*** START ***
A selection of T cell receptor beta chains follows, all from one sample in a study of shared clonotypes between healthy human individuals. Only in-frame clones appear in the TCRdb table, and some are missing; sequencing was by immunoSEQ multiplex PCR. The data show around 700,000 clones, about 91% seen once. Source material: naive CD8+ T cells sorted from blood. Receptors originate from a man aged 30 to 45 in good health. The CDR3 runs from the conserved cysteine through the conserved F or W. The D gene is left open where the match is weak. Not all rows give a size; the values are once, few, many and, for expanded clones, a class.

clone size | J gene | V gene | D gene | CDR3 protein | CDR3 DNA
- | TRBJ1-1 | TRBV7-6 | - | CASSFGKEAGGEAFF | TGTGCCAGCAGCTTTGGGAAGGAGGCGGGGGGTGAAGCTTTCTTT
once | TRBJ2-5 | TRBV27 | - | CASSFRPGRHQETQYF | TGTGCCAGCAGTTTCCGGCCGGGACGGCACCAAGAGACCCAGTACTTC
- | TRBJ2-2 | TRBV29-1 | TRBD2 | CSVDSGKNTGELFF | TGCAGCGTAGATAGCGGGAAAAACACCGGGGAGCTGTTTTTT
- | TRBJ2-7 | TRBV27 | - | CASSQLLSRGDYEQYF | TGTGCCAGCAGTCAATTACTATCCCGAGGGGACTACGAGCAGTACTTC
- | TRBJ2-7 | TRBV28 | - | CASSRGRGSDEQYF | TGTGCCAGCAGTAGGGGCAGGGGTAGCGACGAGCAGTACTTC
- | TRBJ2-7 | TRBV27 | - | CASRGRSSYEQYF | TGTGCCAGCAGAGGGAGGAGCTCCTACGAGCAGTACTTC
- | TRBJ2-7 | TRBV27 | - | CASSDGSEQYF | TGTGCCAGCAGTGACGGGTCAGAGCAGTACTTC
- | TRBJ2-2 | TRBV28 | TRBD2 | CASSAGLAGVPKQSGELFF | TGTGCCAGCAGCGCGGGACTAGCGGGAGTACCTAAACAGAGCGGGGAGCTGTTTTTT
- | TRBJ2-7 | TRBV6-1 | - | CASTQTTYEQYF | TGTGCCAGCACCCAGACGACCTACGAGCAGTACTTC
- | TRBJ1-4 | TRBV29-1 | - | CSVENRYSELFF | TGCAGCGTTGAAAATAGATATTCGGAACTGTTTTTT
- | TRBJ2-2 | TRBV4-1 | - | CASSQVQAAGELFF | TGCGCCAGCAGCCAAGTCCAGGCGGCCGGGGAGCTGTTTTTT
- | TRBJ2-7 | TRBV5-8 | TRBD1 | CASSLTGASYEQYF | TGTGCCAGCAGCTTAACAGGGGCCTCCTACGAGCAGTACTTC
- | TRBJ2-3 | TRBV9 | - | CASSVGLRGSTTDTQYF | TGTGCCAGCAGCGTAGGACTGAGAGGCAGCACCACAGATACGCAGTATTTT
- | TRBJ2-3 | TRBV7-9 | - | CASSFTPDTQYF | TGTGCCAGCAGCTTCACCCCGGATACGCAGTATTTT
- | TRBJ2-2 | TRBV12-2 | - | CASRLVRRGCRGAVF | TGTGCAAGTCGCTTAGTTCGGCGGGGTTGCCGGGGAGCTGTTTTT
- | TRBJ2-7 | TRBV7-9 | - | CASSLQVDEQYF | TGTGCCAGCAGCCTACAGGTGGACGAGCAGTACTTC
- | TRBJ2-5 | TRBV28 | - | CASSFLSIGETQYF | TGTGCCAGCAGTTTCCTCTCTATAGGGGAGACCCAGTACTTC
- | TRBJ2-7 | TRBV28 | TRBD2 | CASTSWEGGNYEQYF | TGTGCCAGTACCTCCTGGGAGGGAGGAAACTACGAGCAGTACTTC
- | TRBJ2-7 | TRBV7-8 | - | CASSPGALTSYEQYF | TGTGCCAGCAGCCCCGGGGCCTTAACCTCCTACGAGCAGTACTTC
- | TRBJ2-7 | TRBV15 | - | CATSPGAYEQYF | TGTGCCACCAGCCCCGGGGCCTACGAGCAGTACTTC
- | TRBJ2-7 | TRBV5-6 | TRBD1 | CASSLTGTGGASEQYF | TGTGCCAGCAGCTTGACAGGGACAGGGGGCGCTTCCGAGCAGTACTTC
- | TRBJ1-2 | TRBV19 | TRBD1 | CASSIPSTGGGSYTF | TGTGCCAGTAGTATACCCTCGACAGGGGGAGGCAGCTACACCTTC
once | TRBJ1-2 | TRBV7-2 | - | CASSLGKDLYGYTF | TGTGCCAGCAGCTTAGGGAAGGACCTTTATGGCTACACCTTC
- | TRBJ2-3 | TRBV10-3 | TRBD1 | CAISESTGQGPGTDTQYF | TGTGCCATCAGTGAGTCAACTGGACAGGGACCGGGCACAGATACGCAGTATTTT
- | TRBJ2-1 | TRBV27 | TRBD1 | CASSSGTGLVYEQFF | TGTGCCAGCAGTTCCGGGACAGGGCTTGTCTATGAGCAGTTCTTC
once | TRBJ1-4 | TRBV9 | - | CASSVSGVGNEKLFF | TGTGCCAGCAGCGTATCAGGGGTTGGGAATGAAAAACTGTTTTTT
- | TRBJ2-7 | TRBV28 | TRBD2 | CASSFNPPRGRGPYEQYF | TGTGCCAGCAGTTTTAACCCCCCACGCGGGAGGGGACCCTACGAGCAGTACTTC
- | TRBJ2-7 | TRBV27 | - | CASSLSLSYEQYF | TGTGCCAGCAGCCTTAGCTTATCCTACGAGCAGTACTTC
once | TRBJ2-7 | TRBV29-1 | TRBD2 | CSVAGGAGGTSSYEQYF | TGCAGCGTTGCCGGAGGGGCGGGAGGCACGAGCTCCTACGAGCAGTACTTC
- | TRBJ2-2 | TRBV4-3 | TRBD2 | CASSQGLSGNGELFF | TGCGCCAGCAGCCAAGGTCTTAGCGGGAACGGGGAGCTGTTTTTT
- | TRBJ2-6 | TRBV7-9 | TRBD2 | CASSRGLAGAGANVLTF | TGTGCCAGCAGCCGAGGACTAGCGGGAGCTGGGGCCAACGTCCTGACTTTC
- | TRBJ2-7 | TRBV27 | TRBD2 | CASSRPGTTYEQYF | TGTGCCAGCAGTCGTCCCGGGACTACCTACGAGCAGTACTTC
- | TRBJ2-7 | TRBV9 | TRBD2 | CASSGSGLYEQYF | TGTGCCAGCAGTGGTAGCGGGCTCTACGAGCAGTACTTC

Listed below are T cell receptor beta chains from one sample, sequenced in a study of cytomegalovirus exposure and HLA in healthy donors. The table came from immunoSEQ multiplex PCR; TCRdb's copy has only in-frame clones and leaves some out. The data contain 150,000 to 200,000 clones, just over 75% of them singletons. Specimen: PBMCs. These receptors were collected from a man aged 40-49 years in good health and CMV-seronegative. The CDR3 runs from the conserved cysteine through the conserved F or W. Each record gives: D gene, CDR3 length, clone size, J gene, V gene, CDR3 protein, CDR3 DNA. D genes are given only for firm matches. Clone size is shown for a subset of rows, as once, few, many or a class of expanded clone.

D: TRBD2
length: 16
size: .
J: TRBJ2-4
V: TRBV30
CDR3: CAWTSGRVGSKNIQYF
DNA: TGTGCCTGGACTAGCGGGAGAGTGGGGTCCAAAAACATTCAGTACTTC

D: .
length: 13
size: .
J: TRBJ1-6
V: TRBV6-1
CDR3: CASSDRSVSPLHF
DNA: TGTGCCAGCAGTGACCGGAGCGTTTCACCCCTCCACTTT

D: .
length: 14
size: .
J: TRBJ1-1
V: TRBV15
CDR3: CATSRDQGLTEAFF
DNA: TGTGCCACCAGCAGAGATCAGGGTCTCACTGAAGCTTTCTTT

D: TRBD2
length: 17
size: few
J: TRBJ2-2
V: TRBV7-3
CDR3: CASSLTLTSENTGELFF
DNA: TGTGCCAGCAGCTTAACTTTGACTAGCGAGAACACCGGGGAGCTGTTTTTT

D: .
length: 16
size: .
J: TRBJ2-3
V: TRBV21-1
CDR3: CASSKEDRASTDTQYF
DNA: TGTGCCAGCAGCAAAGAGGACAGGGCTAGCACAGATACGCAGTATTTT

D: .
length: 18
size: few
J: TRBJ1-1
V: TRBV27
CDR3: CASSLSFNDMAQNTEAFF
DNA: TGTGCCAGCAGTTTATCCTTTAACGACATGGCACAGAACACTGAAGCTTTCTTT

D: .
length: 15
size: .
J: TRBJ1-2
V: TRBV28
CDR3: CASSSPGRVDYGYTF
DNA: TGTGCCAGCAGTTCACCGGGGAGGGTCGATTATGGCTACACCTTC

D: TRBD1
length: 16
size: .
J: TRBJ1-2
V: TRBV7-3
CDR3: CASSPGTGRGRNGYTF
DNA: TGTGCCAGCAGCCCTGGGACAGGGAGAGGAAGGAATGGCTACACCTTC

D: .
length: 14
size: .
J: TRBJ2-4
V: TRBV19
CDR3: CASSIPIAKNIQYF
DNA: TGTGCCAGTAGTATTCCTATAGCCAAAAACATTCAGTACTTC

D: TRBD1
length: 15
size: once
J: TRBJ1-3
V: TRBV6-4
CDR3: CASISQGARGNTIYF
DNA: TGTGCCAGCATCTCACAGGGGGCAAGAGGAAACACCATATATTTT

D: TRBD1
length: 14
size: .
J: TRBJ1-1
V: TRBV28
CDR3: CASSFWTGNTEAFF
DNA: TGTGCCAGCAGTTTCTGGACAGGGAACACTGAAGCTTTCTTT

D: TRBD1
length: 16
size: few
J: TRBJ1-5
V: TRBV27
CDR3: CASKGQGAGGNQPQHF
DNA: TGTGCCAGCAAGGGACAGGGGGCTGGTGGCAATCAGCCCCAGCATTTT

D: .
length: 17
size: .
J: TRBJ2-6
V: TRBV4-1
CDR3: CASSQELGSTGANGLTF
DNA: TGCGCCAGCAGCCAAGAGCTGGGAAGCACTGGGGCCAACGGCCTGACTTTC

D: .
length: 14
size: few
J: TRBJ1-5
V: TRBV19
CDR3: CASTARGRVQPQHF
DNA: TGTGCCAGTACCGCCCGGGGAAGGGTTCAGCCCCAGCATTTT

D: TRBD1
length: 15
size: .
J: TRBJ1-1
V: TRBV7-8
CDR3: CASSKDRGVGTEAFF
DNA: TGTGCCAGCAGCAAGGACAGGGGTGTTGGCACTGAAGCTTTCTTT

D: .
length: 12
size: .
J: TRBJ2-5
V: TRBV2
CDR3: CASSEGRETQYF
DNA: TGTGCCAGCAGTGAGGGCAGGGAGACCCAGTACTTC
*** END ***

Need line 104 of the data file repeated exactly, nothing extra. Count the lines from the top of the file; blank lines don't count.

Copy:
V: TRBV6-4